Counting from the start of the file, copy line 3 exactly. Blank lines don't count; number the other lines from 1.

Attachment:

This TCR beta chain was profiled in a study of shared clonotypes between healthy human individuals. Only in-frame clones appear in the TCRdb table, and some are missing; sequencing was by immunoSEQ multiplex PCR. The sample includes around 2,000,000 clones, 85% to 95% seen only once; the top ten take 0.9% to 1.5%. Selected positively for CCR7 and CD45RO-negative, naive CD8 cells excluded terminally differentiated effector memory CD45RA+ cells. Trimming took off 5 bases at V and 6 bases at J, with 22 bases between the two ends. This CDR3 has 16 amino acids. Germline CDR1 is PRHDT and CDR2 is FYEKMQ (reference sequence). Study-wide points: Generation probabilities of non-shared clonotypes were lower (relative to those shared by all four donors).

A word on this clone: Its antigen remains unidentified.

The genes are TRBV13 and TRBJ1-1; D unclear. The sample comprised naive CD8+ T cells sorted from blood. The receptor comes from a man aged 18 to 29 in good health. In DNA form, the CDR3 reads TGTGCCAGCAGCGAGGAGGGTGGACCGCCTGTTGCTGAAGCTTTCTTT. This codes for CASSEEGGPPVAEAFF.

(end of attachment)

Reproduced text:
The genes are TRBV13 and TRBJ1-1; D unclear. The sample comprised naive CD8+ T cells sorted from blood. The receptor comes from a man aged 18 to 29 in good health. In DNA form, the CDR3 reads TGTGCCAGCAGCGAGGAGGGTGGACCGCCTGTTGCTGAAGCTTTCTTT. This codes for CASSEEGGPPVAEAFF.